dictionary attacks, deployments SHOULD utilize strong passwords. dictionary attacks, deployments SHOULD utilize strong passwords.
For STUN servers used in conjunction with SIP servers, it is
desirable to use the same credentials for authentication to the SIP
server and STUN server. Typically, SIP systems utilizing SIP's
digest authentication mechanism do not actually store the password in
the database. Rather, they store a value called H(A1), which is
computed as:
H(A1) = MD5(username ":" realm ":" password)
If a system wishes to utilize this credential, the STUN password
would be computed by taking the user-entered username and password,
and using H(A1) as the STUN password. It is RECOMMENDED that clients
utilize this construction for the STUN password.
10.2.1. Forming a Request 10.2.1. Forming a Request
There are two cases when forming a request. In the first case, this There are two cases when forming a request. In the first case, this
is the first request from the client to the server (as identified by is the first request from the client to the server (as identified by
its IP address and port). In the second case, the client is its IP address and port). In the second case, the client is
submitting a subsequent request once a previous request/response submitting a subsequent request once a previous request/response
transaction has completed successfully. Forming a request as a transaction has completed successfully. Forming a request as a
consequence of a 401 or 438 error response is covered in consequence of a 401 or 438 error response is covered in
Section 10.2.3 and is not considered a "subsequent request" and thus Section 10.2.3 and is not considered a "subsequent request" and thus
does not utilize the rules described in Section 10.2.1.2. does not utilize the rules described in Section 10.2.1.2.
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10.2.1.2. Subsequent Requests 10.2.1.2. Subsequent Requests
Once a request/response transaction has completed successfully, the Once a request/response transaction has completed successfully, the
client will have been been presented a realm and nonce by the server, client will have been been presented a realm and nonce by the server,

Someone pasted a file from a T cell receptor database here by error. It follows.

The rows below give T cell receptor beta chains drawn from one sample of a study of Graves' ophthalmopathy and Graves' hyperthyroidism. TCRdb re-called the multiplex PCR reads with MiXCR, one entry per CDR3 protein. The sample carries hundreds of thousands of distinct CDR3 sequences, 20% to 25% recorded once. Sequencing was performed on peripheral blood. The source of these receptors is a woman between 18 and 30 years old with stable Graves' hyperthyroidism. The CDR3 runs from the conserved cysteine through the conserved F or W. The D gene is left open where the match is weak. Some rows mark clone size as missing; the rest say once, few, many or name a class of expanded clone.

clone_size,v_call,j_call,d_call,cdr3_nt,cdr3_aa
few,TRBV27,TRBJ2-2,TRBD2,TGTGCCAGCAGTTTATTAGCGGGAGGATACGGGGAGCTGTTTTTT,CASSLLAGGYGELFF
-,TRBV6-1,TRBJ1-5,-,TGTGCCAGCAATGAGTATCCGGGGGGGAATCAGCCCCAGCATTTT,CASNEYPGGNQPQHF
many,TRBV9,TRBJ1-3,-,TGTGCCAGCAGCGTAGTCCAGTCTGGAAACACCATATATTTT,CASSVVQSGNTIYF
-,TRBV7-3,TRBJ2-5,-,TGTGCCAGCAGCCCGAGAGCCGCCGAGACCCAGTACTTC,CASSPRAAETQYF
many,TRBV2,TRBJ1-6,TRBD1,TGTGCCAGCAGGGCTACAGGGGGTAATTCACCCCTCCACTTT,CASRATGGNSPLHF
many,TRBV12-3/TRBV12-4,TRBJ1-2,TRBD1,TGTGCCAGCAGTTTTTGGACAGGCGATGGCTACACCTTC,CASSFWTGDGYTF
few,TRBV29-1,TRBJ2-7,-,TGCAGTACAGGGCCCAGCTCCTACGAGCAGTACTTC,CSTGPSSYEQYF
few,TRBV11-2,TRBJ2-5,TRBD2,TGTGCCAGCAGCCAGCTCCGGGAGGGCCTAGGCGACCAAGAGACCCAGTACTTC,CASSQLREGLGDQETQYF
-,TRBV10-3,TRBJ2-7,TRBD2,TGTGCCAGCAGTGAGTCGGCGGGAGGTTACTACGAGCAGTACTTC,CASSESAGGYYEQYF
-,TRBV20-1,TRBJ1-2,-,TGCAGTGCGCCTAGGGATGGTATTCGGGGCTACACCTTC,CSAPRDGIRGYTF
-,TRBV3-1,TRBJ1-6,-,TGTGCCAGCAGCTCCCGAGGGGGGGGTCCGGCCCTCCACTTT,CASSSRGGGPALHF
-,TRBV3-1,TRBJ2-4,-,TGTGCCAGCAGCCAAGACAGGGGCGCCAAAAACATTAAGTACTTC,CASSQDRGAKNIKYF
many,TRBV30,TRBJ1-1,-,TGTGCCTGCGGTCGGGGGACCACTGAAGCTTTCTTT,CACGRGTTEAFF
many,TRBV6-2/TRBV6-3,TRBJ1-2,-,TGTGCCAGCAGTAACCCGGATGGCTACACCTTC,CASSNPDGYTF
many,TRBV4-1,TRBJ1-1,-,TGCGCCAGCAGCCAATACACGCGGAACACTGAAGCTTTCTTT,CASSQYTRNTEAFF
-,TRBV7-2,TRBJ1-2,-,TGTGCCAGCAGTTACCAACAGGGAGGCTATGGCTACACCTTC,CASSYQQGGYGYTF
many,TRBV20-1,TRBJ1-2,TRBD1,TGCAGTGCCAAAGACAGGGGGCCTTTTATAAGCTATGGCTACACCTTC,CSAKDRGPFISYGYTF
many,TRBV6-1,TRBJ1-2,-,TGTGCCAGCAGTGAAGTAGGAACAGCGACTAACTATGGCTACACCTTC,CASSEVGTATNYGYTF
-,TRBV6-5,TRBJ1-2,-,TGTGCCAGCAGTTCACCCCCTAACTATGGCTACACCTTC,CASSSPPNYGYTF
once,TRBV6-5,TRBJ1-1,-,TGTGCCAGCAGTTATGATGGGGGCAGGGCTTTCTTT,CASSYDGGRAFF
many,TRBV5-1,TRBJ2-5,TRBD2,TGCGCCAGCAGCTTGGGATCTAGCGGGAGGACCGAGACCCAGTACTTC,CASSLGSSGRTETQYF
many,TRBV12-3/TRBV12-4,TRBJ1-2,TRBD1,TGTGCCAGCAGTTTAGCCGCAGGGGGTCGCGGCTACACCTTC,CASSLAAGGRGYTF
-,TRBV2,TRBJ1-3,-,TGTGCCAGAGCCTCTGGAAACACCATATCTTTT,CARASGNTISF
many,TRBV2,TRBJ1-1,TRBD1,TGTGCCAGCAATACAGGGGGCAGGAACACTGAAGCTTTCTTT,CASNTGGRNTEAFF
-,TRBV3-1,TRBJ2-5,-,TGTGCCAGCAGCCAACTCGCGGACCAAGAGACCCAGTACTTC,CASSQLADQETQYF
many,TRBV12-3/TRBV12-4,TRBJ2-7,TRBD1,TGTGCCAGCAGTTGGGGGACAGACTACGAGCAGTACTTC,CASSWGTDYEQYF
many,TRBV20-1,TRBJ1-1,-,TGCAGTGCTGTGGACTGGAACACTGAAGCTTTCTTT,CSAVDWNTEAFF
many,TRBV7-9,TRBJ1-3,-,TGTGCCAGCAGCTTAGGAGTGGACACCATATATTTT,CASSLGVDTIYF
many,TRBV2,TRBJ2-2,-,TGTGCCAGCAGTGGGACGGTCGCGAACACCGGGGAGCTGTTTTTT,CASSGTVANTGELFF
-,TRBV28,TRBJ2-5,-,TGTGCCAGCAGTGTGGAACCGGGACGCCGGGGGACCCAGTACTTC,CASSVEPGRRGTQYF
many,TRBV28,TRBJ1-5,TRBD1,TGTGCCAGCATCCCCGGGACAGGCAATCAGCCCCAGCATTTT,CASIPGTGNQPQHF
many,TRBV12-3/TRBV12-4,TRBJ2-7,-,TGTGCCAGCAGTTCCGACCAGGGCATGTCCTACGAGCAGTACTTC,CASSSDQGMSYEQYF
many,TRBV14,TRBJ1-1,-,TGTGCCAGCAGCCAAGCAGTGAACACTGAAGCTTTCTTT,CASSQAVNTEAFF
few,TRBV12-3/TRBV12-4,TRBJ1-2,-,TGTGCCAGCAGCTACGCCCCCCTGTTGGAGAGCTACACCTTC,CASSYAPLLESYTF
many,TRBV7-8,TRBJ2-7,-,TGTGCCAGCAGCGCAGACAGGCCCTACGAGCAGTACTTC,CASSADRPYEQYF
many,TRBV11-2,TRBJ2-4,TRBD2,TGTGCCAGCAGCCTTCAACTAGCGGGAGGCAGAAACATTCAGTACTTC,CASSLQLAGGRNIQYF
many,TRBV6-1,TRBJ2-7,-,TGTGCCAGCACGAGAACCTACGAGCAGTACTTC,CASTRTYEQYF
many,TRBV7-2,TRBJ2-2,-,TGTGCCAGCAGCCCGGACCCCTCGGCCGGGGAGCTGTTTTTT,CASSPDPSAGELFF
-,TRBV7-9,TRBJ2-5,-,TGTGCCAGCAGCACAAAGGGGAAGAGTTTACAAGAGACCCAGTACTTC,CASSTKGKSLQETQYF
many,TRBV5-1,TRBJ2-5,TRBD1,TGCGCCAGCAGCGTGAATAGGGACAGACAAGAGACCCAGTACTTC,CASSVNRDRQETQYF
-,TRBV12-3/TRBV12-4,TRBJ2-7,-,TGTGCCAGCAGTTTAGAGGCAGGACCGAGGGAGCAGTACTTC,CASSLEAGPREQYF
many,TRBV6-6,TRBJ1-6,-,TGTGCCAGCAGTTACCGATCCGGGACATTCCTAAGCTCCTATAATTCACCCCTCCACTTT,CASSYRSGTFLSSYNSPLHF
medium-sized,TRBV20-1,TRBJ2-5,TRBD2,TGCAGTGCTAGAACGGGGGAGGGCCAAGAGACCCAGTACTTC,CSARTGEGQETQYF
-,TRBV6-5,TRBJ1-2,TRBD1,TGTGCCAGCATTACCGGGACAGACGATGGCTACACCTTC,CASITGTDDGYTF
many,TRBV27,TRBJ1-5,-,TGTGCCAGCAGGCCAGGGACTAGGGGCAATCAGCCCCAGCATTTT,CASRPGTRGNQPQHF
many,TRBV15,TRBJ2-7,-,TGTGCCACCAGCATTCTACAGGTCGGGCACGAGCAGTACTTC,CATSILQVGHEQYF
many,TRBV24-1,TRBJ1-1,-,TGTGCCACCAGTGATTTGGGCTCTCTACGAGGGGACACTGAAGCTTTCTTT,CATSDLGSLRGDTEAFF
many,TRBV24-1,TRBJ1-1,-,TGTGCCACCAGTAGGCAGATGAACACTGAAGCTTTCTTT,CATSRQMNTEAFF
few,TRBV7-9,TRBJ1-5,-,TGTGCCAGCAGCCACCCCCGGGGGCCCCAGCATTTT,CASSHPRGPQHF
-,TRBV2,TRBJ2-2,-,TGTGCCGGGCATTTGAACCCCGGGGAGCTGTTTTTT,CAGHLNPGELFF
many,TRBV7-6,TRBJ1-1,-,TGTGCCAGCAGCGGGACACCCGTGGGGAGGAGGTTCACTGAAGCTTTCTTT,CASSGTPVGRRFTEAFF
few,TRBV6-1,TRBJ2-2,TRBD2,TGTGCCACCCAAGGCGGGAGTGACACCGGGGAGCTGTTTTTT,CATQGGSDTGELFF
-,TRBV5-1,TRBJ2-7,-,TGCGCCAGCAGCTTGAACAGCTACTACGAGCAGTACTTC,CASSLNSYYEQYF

and selected a username and password with which it authenticated. and selected a username and password with which it authenticated.
The client SHOULD cache the username, password, realm, and nonce for The client SHOULD cache the username, password, realm, and nonce for
subsequent communications with the server. When the client sends a subsequent communications with the server. When the client sends a
subsequent request, it SHOULD include the USERNAME, REALM, and NONCE subsequent request, it SHOULD include the USERNAME, REALM, and NONCE
attributes with these cached values. It SHOULD include a MESSAGE- attributes with these cached values. It SHOULD include a MESSAGE-
INTEGRITY attributed, computed as described in Section 14.4 using the INTEGRITY attributed, computed as described in Section 14.4 using the
cached password as the key. cached password.
10.2.2. Receiving a Request 10.2.2. Receiving a Request
After the server has done the basic processing of a request, it After the server has done the basic processing of a request, it
performs the checks listed below in the order specified: performs the checks listed below in the order specified:
o If the message does not contain a MESSAGE-INTEGRITY attribute, the o If the message does not contain a MESSAGE-INTEGRITY attribute, the
server MUST generate an error response with an error code of 401 server MUST generate an error response with an error code of 401
(Unauthorized). This response MUST include a REALM value. It is (Unauthorized). This response MUST include a REALM value. It is
RECOMMENDED that the REALM value be the domain name of the RECOMMENDED that the REALM value be the domain name of the
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message, and insert a MAPPED-ADDRESS attribute instead of an XOR- message, and insert a MAPPED-ADDRESS attribute instead of an XOR-
MAPPED-ADDRESS attribute. MAPPED-ADDRESS attribute.
The client might, in rare situations, include either the RESPONSE- The client might, in rare situations, include either the RESPONSE-
ADDRESS or CHANGE-REQUEST attributes. In these situations, the ADDRESS or CHANGE-REQUEST attributes. In these situations, the
server will view these as unknown comprehension-required attributes server will view these as unknown comprehension-required attributes
and reply with an error response. Since the mechanisms utilizing and reply with an error response. Since the mechanisms utilizing
those attributes are no longer supported, this behavior is those attributes are no longer supported, this behavior is
acceptable. acceptable.
The RFC 3489 version of STUN lacks both the Magic Cookie and the
FINGERPRINT attribute that allows for a very high probablility of
correctly identifying STUN messages when multiplexed with other
protocols. Therefore, STUN implementations that are backwards
compatible with RFC 3489 SHOULD NOT be used in cases where STUN will
be multiplexed with another protocol. However, that should not be an
issues as such multiplexing was not available in RFC 3489.